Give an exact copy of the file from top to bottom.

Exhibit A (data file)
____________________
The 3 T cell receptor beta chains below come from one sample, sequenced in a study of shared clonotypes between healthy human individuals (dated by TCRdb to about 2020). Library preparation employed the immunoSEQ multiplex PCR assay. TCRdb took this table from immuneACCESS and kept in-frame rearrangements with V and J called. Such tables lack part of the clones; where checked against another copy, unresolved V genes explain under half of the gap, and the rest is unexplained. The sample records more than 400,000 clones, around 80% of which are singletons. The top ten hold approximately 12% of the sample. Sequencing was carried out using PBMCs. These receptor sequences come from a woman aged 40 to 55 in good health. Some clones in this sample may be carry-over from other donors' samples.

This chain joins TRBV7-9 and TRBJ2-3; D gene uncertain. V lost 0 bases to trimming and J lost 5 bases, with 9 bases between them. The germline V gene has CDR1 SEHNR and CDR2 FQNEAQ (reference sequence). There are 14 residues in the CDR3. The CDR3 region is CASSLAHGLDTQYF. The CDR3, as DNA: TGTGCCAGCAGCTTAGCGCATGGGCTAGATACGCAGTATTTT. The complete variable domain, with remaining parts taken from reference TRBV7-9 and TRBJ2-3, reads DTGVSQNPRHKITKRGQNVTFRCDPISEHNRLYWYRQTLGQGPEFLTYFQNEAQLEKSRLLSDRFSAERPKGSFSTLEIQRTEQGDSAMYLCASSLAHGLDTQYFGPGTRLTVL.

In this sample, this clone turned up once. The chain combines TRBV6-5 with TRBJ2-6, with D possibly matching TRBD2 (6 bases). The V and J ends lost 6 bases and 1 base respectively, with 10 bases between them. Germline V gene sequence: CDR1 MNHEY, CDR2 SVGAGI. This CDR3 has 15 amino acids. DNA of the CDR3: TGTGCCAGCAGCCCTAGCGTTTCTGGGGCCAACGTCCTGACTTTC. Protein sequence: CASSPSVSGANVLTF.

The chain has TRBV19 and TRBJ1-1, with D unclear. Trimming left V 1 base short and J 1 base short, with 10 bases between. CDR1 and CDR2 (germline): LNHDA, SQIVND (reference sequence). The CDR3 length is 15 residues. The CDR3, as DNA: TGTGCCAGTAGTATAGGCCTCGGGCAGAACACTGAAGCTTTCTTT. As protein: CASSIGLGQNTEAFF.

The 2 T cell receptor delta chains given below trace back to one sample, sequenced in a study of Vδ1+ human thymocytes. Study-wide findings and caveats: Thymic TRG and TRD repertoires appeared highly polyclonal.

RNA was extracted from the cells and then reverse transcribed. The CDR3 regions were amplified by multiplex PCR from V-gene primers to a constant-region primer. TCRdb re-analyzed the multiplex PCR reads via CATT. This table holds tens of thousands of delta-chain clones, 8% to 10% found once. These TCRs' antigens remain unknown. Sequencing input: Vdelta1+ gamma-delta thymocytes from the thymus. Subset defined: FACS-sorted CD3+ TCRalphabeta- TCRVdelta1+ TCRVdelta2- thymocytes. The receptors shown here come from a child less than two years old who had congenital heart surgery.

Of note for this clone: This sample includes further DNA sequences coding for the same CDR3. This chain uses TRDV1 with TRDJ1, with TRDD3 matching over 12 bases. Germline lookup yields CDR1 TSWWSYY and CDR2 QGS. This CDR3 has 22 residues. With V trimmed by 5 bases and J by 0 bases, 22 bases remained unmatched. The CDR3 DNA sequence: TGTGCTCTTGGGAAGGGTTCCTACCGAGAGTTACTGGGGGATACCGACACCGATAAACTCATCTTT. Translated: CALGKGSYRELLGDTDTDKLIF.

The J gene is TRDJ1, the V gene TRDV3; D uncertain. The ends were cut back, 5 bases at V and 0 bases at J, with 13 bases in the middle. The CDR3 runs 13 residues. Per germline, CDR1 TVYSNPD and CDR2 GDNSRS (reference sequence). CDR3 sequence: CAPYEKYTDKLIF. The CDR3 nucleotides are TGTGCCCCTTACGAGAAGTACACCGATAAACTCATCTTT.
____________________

The 3 T cell receptor beta chains below come from one sample, sequenced in a study of shared clonotypes between healthy human individuals (dated by TCRdb to about 2020). Library preparation employed the immunoSEQ multiplex PCR assay. TCRdb took this table from immuneACCESS and kept in-frame rearrangements with V and J called. Such tables lack part of the clones; where checked against another copy, unresolved V genes explain under half of the gap, and the rest is unexplained. The sample records more than 400,000 clones, around 80% of which are singletons. The top ten hold approximately 12% of the sample. Sequencing was carried out using PBMCs. These receptor sequences come from a woman aged 40 to 55 in good health. Some clones in this sample may be carry-over from other donors' samples.

This chain joins TRBV7-9 and TRBJ2-3; D gene uncertain. V lost 0 bases to trimming and J lost 5 bases, with 9 bases between them. The germline V gene has CDR1 SEHNR and CDR2 FQNEAQ (reference sequence). There are 14 residues in the CDR3. The CDR3 region is CASSLAHGLDTQYF. The CDR3, as DNA: TGTGCCAGCAGCTTAGCGCATGGGCTAGATACGCAGTATTTT. The complete variable domain, with remaining parts taken from reference TRBV7-9 and TRBJ2-3, reads DTGVSQNPRHKITKRGQNVTFRCDPISEHNRLYWYRQTLGQGPEFLTYFQNEAQLEKSRLLSDRFSAERPKGSFSTLEIQRTEQGDSAMYLCASSLAHGLDTQYFGPGTRLTVL.

In this sample, this clone turned up once. The chain combines TRBV6-5 with TRBJ2-6, with D possibly matching TRBD2 (6 bases). The V and J ends lost 6 bases and 1 base respectively, with 10 bases between them. Germline V gene sequence: CDR1 MNHEY, CDR2 SVGAGI. This CDR3 has 15 amino acids. DNA of the CDR3: TGTGCCAGCAGCCCTAGCGTTTCTGGGGCCAACGTCCTGACTTTC. Protein sequence: CASSPSVSGANVLTF.

The chain has TRBV19 and TRBJ1-1, with D unclear. Trimming left V 1 base short and J 1 base short, with 10 bases between. CDR1 and CDR2 (germline): LNHDA, SQIVND (reference sequence). The CDR3 length is 15 residues. The CDR3, as DNA: TGTGCCAGTAGTATAGGCCTCGGGCAGAACACTGAAGCTTTCTTT. As protein: CASSIGLGQNTEAFF.

The 2 T cell receptor delta chains given below trace back to one sample, sequenced in a study of Vδ1+ human thymocytes. Study-wide findings and caveats: Thymic TRG and TRD repertoires appeared highly polyclonal.

RNA was extracted from the cells and then reverse transcribed. The CDR3 regions were amplified by multiplex PCR from V-gene primers to a constant-region primer. TCRdb re-analyzed the multiplex PCR reads via CATT. This table holds tens of thousands of delta-chain clones, 8% to 10% found once. These TCRs' antigens remain unknown. Sequencing input: Vdelta1+ gamma-delta thymocytes from the thymus. Subset defined: FACS-sorted CD3+ TCRalphabeta- TCRVdelta1+ TCRVdelta2- thymocytes. The receptors shown here come from a child less than two years old who had congenital heart surgery.

Of note for this clone: This sample includes further DNA sequences coding for the same CDR3. This chain uses TRDV1 with TRDJ1, with TRDD3 matching over 12 bases. Germline lookup yields CDR1 TSWWSYY and CDR2 QGS. This CDR3 has 22 residues. With V trimmed by 5 bases and J by 0 bases, 22 bases remained unmatched. The CDR3 DNA sequence: TGTGCTCTTGGGAAGGGTTCCTACCGAGAGTTACTGGGGGATACCGACACCGATAAACTCATCTTT. Translated: CALGKGSYRELLGDTDTDKLIF.

The J gene is TRDJ1, the V gene TRDV3; D uncertain. The ends were cut back, 5 bases at V and 0 bases at J, with 13 bases in the middle. The CDR3 runs 13 residues. Per germline, CDR1 TVYSNPD and CDR2 GDNSRS (reference sequence). CDR3 sequence: CAPYEKYTDKLIF. The CDR3 nucleotides are TGTGCCCCTTACGAGAAGTACACCGATAAACTCATCTTT.